In 1979, Peregrine Smith republished Charles Keeler’s most famous work, The Simple Home. The edition included a new introduction by Dimitri Shipounoff. This brilliant piece of writing by Shipounoff, a Berkeley native who now lives in France, is nearly as long as Keeler’s own text. Here is Shipounoff’s opening paragraph:
The architectural development of the unique San Francisco Bay Region style left perhaps its most important literary legacy in Charles Keeler’s little book The Simple Home. This book, dedicated to the architect Bernard Maybeck, was largely a polemic against the architectural shams and gingerbread of the Victorian age, and apaean to “a simpler, a truer, a more vital art expression” then taking place in California. Charles Keeler, a Berkeley poet, naturalist, and self-appointed policeman of the arts wrote on architecure from the standpoint of a layman. As Maybeck’s first private commission in 1895, Keeler’s house at Highland Place helped set an idealogical precedent for a new kind of architecture in north Berkeley. Keeler’ subscription to this idealogy was partly a product of his experience of living in such a home. In initiating the formation of the Hillside Club, he urged his future neighbors to build houses in a style that would be compatible with his own. The Simple Home was written in 1904, during his presidency of the Hillside Club. As President from 1903-05, he extended the organization’s purview to include the greater Berkeley hills, in an effort to protect them from shoddy housing development. Bernard Maybeck became the club’s idol, Charles Keeler its high priest, and The Simple Home naturally became its bible.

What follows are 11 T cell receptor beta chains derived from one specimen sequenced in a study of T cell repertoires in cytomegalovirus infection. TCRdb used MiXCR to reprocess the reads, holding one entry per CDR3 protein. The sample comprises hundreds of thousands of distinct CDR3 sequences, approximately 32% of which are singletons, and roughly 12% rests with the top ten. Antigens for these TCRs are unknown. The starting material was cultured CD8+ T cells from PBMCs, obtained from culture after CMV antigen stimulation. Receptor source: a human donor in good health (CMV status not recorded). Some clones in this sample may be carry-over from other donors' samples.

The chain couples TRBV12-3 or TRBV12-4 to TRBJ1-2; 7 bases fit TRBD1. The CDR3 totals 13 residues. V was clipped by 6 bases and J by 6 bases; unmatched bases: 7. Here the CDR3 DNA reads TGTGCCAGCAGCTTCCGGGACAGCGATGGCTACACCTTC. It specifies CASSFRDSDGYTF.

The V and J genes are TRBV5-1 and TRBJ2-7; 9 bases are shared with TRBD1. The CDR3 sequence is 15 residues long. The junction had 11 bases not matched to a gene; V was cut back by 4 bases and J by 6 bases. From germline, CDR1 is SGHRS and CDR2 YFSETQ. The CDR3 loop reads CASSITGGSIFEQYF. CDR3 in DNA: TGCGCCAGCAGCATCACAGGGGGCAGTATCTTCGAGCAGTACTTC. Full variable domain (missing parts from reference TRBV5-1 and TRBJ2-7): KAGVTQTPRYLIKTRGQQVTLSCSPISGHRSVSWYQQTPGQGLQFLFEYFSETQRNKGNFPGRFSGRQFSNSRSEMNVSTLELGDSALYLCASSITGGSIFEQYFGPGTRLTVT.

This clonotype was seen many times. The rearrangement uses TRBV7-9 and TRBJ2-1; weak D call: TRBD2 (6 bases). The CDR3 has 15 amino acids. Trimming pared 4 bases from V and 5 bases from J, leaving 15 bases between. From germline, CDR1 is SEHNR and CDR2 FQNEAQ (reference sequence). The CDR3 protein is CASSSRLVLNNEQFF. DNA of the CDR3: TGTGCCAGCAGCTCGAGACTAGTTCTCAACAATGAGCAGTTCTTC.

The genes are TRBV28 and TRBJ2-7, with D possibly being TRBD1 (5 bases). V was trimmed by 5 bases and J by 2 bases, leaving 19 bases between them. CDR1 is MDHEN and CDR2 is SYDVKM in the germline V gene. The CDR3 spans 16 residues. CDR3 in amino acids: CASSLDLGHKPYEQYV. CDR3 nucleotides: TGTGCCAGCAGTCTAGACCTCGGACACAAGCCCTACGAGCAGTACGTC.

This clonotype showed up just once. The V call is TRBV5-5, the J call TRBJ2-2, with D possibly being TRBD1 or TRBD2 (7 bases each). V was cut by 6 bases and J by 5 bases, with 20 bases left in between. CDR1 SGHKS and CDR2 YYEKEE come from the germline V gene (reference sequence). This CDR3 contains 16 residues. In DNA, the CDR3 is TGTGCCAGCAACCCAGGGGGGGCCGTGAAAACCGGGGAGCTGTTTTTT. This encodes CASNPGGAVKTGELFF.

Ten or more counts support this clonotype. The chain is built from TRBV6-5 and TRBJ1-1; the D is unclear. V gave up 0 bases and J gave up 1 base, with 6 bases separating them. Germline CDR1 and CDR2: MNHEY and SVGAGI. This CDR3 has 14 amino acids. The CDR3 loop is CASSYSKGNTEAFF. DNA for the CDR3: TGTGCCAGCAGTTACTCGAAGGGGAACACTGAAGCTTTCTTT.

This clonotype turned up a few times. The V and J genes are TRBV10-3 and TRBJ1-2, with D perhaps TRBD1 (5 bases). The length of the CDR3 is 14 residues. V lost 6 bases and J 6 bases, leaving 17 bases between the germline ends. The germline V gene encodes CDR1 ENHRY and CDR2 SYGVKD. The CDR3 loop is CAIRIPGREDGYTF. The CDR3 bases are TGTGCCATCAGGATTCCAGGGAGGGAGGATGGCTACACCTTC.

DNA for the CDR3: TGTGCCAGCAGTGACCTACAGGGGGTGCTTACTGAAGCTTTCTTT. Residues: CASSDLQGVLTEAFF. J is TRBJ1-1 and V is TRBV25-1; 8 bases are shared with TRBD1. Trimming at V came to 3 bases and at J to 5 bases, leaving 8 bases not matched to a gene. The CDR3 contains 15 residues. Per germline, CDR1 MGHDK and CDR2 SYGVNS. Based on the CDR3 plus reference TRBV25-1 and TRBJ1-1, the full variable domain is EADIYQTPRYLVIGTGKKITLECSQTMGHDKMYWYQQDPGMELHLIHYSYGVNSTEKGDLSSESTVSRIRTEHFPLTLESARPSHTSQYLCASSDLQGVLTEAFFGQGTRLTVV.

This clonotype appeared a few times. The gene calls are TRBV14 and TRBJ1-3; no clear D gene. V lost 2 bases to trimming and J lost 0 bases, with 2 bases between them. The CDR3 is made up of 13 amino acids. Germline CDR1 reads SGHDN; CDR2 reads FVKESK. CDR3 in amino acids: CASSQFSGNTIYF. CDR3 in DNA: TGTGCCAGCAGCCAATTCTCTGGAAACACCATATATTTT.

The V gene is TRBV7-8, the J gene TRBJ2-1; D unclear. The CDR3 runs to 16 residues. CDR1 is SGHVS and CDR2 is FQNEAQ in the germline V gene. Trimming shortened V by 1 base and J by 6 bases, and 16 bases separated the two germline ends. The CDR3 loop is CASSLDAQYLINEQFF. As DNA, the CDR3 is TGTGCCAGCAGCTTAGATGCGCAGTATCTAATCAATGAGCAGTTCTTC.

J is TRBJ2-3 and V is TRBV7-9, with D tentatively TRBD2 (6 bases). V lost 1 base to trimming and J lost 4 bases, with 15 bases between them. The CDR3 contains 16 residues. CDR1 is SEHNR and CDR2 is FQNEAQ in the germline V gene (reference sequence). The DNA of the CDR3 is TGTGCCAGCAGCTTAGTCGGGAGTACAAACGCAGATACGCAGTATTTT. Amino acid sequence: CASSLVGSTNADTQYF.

The Simple Home is also the rarest book of significance that Paul Elder & Company ever published. Copies of the original edition are quite scarce and command high prices; I recently saw a copy priced at $600. In contrast, the Peregrine Smith edition (also out of print) can be found with a little patience, usually priced at $30-50.
Curiously, The Simple Home does not exhibit the usual traits of a book that is held in such high regard by the Arts & Crafts movement. Instead of handmade paper, the book contains coated stock. Instead of letterpress printing, the pages are offset. This may have been done in order to display the many architectural photographs in higher quality (later Elder publications would generally have photographs tipped-in). The cover is quite plain, with only a paper sticker over the cloth.